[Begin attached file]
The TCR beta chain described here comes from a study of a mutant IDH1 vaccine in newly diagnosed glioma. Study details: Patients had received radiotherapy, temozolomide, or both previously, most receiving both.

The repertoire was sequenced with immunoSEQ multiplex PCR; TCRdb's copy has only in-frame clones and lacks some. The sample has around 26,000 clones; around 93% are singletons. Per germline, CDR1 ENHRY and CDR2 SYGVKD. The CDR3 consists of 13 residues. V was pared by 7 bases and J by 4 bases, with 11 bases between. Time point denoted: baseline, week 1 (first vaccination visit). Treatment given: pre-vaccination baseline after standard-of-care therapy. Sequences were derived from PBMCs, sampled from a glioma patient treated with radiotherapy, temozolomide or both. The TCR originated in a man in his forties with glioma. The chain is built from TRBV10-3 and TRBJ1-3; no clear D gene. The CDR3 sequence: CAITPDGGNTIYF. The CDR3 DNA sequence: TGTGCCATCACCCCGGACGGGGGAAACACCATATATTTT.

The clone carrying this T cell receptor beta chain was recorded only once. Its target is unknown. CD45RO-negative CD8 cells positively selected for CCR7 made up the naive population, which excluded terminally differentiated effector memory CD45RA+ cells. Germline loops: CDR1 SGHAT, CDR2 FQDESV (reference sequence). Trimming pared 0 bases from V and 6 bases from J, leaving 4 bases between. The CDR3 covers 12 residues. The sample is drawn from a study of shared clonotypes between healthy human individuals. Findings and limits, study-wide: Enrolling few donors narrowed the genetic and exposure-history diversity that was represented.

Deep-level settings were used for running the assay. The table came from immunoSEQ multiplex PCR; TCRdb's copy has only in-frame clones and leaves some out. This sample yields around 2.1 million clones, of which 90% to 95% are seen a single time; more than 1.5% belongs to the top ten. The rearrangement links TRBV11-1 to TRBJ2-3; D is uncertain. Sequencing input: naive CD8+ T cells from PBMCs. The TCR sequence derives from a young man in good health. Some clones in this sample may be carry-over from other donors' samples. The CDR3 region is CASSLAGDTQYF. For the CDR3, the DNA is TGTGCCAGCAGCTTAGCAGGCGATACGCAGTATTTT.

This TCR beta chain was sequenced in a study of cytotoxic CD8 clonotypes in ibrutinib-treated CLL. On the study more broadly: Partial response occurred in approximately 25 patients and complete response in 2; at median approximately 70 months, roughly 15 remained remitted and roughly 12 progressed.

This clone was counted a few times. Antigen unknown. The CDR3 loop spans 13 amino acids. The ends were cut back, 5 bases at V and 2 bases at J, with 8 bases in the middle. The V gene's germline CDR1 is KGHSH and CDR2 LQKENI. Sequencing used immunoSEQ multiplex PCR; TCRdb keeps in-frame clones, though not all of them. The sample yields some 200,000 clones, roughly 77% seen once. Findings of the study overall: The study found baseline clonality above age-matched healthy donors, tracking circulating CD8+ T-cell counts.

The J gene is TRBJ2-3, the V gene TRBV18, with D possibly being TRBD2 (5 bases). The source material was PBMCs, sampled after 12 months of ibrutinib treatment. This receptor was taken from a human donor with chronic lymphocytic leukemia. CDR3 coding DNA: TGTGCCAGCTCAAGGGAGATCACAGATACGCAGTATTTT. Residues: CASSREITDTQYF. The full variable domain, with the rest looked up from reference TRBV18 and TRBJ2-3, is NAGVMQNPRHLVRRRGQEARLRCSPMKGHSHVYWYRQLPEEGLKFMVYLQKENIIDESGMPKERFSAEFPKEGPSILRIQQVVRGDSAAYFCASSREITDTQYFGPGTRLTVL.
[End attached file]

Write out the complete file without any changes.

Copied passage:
The TCR beta chain described here comes from a study of a mutant IDH1 vaccine in newly diagnosed glioma. Study details: Patients had received radiotherapy, temozolomide, or both previously, most receiving both.

The repertoire was sequenced with immunoSEQ multiplex PCR; TCRdb's copy has only in-frame clones and lacks some. The sample has around 26,000 clones; around 93% are singletons. Per germline, CDR1 ENHRY and CDR2 SYGVKD. The CDR3 consists of 13 residues. V was pared by 7 bases and J by 4 bases, with 11 bases between. Time point denoted: baseline, week 1 (first vaccination visit). Treatment given: pre-vaccination baseline after standard-of-care therapy. Sequences were derived from PBMCs, sampled from a glioma patient treated with radiotherapy, temozolomide or both. The TCR originated in a man in his forties with glioma. The chain is built from TRBV10-3 and TRBJ1-3; no clear D gene. The CDR3 sequence: CAITPDGGNTIYF. The CDR3 DNA sequence: TGTGCCATCACCCCGGACGGGGGAAACACCATATATTTT.

The clone carrying this T cell receptor beta chain was recorded only once. Its target is unknown. CD45RO-negative CD8 cells positively selected for CCR7 made up the naive population, which excluded terminally differentiated effector memory CD45RA+ cells. Germline loops: CDR1 SGHAT, CDR2 FQDESV (reference sequence). Trimming pared 0 bases from V and 6 bases from J, leaving 4 bases between. The CDR3 covers 12 residues. The sample is drawn from a study of shared clonotypes between healthy human individuals. Findings and limits, study-wide: Enrolling few donors narrowed the genetic and exposure-history diversity that was represented.

Deep-level settings were used for running the assay. The table came from immunoSEQ multiplex PCR; TCRdb's copy has only in-frame clones and leaves some out. This sample yields around 2.1 million clones, of which 90% to 95% are seen a single time; more than 1.5% belongs to the top ten. The rearrangement links TRBV11-1 to TRBJ2-3; D is uncertain. Sequencing input: naive CD8+ T cells from PBMCs. The TCR sequence derives from a young man in good health. Some clones in this sample may be carry-over from other donors' samples. The CDR3 region is CASSLAGDTQYF. For the CDR3, the DNA is TGTGCCAGCAGCTTAGCAGGCGATACGCAGTATTTT.

This TCR beta chain was sequenced in a study of cytotoxic CD8 clonotypes in ibrutinib-treated CLL. On the study more broadly: Partial response occurred in approximately 25 patients and complete response in 2; at median approximately 70 months, roughly 15 remained remitted and roughly 12 progressed.

This clone was counted a few times. Antigen unknown. The CDR3 loop spans 13 amino acids. The ends were cut back, 5 bases at V and 2 bases at J, with 8 bases in the middle. The V gene's germline CDR1 is KGHSH and CDR2 LQKENI. Sequencing used immunoSEQ multiplex PCR; TCRdb keeps in-frame clones, though not all of them. The sample yields some 200,000 clones, roughly 77% seen once. Findings of the study overall: The study found baseline clonality above age-matched healthy donors, tracking circulating CD8+ T-cell counts.

The J gene is TRBJ2-3, the V gene TRBV18, with D possibly being TRBD2 (5 bases). The source material was PBMCs, sampled after 12 months of ibrutinib treatment. This receptor was taken from a human donor with chronic lymphocytic leukemia. CDR3 coding DNA: TGTGCCAGCTCAAGGGAGATCACAGATACGCAGTATTTT. Residues: CASSREITDTQYF. The full variable domain, with the rest looked up from reference TRBV18 and TRBJ2-3, is NAGVMQNPRHLVRRRGQEARLRCSPMKGHSHVYWYRQLPEEGLKFMVYLQKENIIDESGMPKERFSAEFPKEGPSILRIQQVVRGDSAAYFCASSREITDTQYFGPGTRLTVL.